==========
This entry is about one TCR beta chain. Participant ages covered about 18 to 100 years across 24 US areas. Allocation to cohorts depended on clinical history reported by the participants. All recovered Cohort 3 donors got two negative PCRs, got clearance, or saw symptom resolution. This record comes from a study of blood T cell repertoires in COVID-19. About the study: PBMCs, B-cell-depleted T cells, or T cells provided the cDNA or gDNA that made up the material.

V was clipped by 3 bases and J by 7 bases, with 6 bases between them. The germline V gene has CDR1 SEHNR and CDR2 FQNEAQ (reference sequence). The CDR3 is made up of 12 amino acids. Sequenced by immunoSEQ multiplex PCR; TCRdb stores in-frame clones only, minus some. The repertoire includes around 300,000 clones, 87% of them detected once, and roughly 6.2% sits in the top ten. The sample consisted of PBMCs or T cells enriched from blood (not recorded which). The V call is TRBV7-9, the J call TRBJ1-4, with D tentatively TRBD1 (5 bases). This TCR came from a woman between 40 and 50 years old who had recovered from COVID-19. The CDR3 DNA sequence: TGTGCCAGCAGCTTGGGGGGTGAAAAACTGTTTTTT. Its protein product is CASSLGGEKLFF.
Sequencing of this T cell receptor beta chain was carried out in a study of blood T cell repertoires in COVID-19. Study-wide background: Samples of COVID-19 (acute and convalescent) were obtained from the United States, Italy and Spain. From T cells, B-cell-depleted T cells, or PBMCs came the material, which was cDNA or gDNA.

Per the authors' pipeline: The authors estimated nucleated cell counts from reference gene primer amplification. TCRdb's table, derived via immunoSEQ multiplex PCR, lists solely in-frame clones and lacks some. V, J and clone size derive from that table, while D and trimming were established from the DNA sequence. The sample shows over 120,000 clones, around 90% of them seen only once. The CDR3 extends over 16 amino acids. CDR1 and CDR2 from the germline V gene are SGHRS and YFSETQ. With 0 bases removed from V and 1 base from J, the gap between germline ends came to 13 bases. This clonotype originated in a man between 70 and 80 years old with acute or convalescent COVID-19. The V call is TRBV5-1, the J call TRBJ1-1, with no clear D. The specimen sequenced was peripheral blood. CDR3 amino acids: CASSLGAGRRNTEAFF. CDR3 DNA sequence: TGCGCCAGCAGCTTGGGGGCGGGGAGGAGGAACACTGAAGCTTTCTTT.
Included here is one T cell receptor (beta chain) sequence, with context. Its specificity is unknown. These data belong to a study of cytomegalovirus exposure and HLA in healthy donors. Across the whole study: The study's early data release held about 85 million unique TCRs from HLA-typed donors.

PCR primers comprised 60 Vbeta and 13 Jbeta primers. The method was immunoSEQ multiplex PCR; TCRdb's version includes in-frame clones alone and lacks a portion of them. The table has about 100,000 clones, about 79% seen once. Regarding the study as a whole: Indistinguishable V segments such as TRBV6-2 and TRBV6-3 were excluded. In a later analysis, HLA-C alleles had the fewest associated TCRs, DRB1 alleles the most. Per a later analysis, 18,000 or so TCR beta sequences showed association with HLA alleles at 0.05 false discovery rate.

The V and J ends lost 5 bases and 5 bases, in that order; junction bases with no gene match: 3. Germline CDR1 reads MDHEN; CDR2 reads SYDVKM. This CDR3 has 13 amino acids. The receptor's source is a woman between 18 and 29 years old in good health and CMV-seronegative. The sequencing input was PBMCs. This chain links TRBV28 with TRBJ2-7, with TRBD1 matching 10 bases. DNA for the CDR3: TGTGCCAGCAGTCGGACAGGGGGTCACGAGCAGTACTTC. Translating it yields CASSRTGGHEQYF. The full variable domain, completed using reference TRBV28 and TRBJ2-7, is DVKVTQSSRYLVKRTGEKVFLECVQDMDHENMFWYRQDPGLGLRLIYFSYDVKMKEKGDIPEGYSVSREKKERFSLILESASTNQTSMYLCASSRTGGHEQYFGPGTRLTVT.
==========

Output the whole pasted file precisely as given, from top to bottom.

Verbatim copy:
This entry is about one TCR beta chain. Participant ages covered about 18 to 100 years across 24 US areas. Allocation to cohorts depended on clinical history reported by the participants. All recovered Cohort 3 donors got two negative PCRs, got clearance, or saw symptom resolution. This record comes from a study of blood T cell repertoires in COVID-19. About the study: PBMCs, B-cell-depleted T cells, or T cells provided the cDNA or gDNA that made up the material.

V was clipped by 3 bases and J by 7 bases, with 6 bases between them. The germline V gene has CDR1 SEHNR and CDR2 FQNEAQ (reference sequence). The CDR3 is made up of 12 amino acids. Sequenced by immunoSEQ multiplex PCR; TCRdb stores in-frame clones only, minus some. The repertoire includes around 300,000 clones, 87% of them detected once, and roughly 6.2% sits in the top ten. The sample consisted of PBMCs or T cells enriched from blood (not recorded which). The V call is TRBV7-9, the J call TRBJ1-4, with D tentatively TRBD1 (5 bases). This TCR came from a woman between 40 and 50 years old who had recovered from COVID-19. The CDR3 DNA sequence: TGTGCCAGCAGCTTGGGGGGTGAAAAACTGTTTTTT. Its protein product is CASSLGGEKLFF.
Sequencing of this T cell receptor beta chain was carried out in a study of blood T cell repertoires in COVID-19. Study-wide background: Samples of COVID-19 (acute and convalescent) were obtained from the United States, Italy and Spain. From T cells, B-cell-depleted T cells, or PBMCs came the material, which was cDNA or gDNA.

Per the authors' pipeline: The authors estimated nucleated cell counts from reference gene primer amplification. TCRdb's table, derived via immunoSEQ multiplex PCR, lists solely in-frame clones and lacks some. V, J and clone size derive from that table, while D and trimming were established from the DNA sequence. The sample shows over 120,000 clones, around 90% of them seen only once. The CDR3 extends over 16 amino acids. CDR1 and CDR2 from the germline V gene are SGHRS and YFSETQ. With 0 bases removed from V and 1 base from J, the gap between germline ends came to 13 bases. This clonotype originated in a man between 70 and 80 years old with acute or convalescent COVID-19. The V call is TRBV5-1, the J call TRBJ1-1, with no clear D. The specimen sequenced was peripheral blood. CDR3 amino acids: CASSLGAGRRNTEAFF. CDR3 DNA sequence: TGCGCCAGCAGCTTGGGGGCGGGGAGGAGGAACACTGAAGCTTTCTTT.
Included here is one T cell receptor (beta chain) sequence, with context. Its specificity is unknown. These data belong to a study of cytomegalovirus exposure and HLA in healthy donors. Across the whole study: The study's early data release held about 85 million unique TCRs from HLA-typed donors.

PCR primers comprised 60 Vbeta and 13 Jbeta primers. The method was immunoSEQ multiplex PCR; TCRdb's version includes in-frame clones alone and lacks a portion of them. The table has about 100,000 clones, about 79% seen once. Regarding the study as a whole: Indistinguishable V segments such as TRBV6-2 and TRBV6-3 were excluded. In a later analysis, HLA-C alleles had the fewest associated TCRs, DRB1 alleles the most. Per a later analysis, 18,000 or so TCR beta sequences showed association with HLA alleles at 0.05 false discovery rate.

The V and J ends lost 5 bases and 5 bases, in that order; junction bases with no gene match: 3. Germline CDR1 reads MDHEN; CDR2 reads SYDVKM. This CDR3 has 13 amino acids. The receptor's source is a woman between 18 and 29 years old in good health and CMV-seronegative. The sequencing input was PBMCs. This chain links TRBV28 with TRBJ2-7, with TRBD1 matching 10 bases. DNA for the CDR3: TGTGCCAGCAGTCGGACAGGGGGTCACGAGCAGTACTTC. Translating it yields CASSRTGGHEQYF. The full variable domain, completed using reference TRBV28 and TRBJ2-7, is DVKVTQSSRYLVKRTGEKVFLECVQDMDHENMFWYRQDPGLGLRLIYFSYDVKMKEKGDIPEGYSVSREKKERFSLILESASTNQTSMYLCASSRTGGHEQYFGPGTRLTVT.